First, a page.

Sunday, May 19, 2013


"When you say 'no' to something, you are actually saying 'yes' to something else at the same time." 

I stared at the front of our conference room blinking dumbly. Our head of staff raised his eyebrows and nodded at our disbelief. What the heck was the talking about?
This is me in Chile

I don't know if I was raised this way or if this is just the penetrating culture of the southern gentlewoman but in my experience, saying "no" to someone was usually wrong, rude or selfish, unless you were being manipulated or attacked physically. Over the years, I have been caught saying "yes" way too much. Perhaps I just really like to take full advantage of every opportunity that comes my way and I have told myself I feel alive when I do that. Maybe, I just don't like to disappoint anyone and I still believe I am responsible for people's feelings. Either way, more times than I can count, I have said "yes" a little too much.  After this staff meeting, it took me a while and a lot of practice to fully embrace this truth, but once I did, what a difference it made! 

Anytime you are given the opportunity to say "no" to something, you are ultimately saying "yes" to something else. This works in reverse too. 

When I said "no" to a night out with my friends, I was saying "yes" to an evening with Joel. I was saying "yes" to my friends having an opportunity to hang out with someone new. I was saying "yes" to giving myself a chance to catch up on rest. When I said "no" to driving to work, I said "yes" to unexpected encounters with people would have not otherwise known. I said "yes" to 30 minutes of alone time. I said "yes" to admiring beauty and embracing nature. I said "yes" to exercise and taking care of my body. I said "yes" to one less car on the road which benefits the environment. 

Me wandering in Canyonlands
A lot of "yes" answers are really good. I still believe that most of the time saying "yes" is a life-giving idea. The "yes" moments I am calling into question are the ones that take our free time, down time, family time, rest time,dinner time, prayer time, worship time,exercise time and even some of our resources. Those are "yes" moments that were hopefully fun but in the end, you know you compromised something.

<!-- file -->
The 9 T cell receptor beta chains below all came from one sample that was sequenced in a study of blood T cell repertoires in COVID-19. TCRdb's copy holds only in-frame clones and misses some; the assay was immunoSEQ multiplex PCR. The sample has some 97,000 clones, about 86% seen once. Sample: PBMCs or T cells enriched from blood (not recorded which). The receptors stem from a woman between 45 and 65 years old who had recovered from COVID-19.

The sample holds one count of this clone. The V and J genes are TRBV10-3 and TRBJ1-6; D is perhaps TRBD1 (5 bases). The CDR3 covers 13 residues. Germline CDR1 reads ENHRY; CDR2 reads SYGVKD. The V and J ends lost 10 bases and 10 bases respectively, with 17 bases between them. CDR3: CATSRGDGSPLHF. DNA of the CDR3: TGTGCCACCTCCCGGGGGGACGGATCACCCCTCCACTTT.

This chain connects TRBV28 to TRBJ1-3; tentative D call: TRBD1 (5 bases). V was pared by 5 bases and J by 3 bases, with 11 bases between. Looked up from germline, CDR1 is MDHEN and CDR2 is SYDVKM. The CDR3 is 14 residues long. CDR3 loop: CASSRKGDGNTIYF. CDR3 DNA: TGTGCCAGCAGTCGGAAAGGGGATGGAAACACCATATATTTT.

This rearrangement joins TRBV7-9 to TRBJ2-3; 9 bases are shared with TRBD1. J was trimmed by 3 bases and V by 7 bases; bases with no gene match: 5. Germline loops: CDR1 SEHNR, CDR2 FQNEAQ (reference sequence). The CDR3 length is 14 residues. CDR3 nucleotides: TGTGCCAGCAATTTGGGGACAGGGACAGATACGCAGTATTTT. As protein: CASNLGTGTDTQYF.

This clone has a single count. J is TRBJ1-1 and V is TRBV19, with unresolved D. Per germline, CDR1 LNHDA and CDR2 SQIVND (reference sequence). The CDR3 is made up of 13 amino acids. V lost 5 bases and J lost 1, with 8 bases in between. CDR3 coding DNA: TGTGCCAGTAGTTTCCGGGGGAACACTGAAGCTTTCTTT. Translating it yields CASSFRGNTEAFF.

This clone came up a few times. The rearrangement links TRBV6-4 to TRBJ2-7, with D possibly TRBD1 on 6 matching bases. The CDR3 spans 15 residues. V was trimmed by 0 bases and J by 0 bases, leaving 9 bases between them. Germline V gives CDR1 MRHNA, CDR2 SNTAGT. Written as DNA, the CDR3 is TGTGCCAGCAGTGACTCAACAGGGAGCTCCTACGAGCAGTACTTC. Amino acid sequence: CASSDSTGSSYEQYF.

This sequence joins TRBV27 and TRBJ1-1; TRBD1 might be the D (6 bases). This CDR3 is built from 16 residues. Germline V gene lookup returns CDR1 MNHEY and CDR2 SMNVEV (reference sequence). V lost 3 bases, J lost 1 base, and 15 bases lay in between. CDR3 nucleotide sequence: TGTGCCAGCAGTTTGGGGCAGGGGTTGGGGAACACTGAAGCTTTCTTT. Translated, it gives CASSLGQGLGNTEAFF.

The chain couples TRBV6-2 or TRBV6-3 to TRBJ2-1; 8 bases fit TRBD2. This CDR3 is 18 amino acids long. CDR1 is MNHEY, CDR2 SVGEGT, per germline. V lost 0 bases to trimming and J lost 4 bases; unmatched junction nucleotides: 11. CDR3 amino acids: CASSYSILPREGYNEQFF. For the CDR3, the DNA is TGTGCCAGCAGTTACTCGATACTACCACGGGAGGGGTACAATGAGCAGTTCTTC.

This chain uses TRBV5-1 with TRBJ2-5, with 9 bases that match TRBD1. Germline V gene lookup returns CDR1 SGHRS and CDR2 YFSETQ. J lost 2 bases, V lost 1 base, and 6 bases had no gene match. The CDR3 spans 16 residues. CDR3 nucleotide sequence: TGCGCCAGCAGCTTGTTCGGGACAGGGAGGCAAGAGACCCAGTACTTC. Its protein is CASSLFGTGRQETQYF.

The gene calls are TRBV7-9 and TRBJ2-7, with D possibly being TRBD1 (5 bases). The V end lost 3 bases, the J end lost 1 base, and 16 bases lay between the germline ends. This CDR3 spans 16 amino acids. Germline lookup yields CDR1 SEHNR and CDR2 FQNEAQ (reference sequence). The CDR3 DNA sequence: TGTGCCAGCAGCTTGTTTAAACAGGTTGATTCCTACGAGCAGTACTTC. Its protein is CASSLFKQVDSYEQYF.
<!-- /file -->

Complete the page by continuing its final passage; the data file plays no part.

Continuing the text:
I think this whole idea is directly correlated with the issue I've brought up about Self Love. Most of the people I come in contact with say "yes" to everyone but themselves. Serving, loving, sharing, giving, being with people are all things that I say "yes" to and I believe you should too. However, I also believe you should say "no" to them from time to time as well. 

When you say "no" to something and you feel that guilt starting to bubble up, think about what you have said "yes" to in that same moment. Remember that you are worthy of saying "yes" to yourself. How many times have you reminded a friend who gives and gives that he/she just has to say "no" sometimes? We don't wish that life of drain on our friends or family. We are worthy of not wishing that on ourselves either. This is a part of Self Love. When you can say "yes" to others as much as you say "yes" to yourself then you will know the balance and fullness of peace.

Me street-dancing in Berlin with a religious group
Another way that I discern my daily moments of "yes" and "no" is by choosing to always say "no" to guilt. I refuse to do anything motivated by guilt. Guilt is a force that manipulates and destroys love, all love. A good action motivated by guilt is not authentic and I don't believe true love can pour out of those kinds of encounters. I want to be a person who is genuine. When I serve others, I want to do it because I am called to serve not because I feel guilty if I don't. When I spend time with friends, I want to do it because I love spending time with them not because I feel guilty if I don't. 

When I say "yes" I am saying it out of the fullness of love and I am ready right then to participate in the moment. When I say "no" it is because I trust there are "yes" moments that will generate love in a way my saying "yes" could not.

The balance is clearly the key and the answers are yours to choose.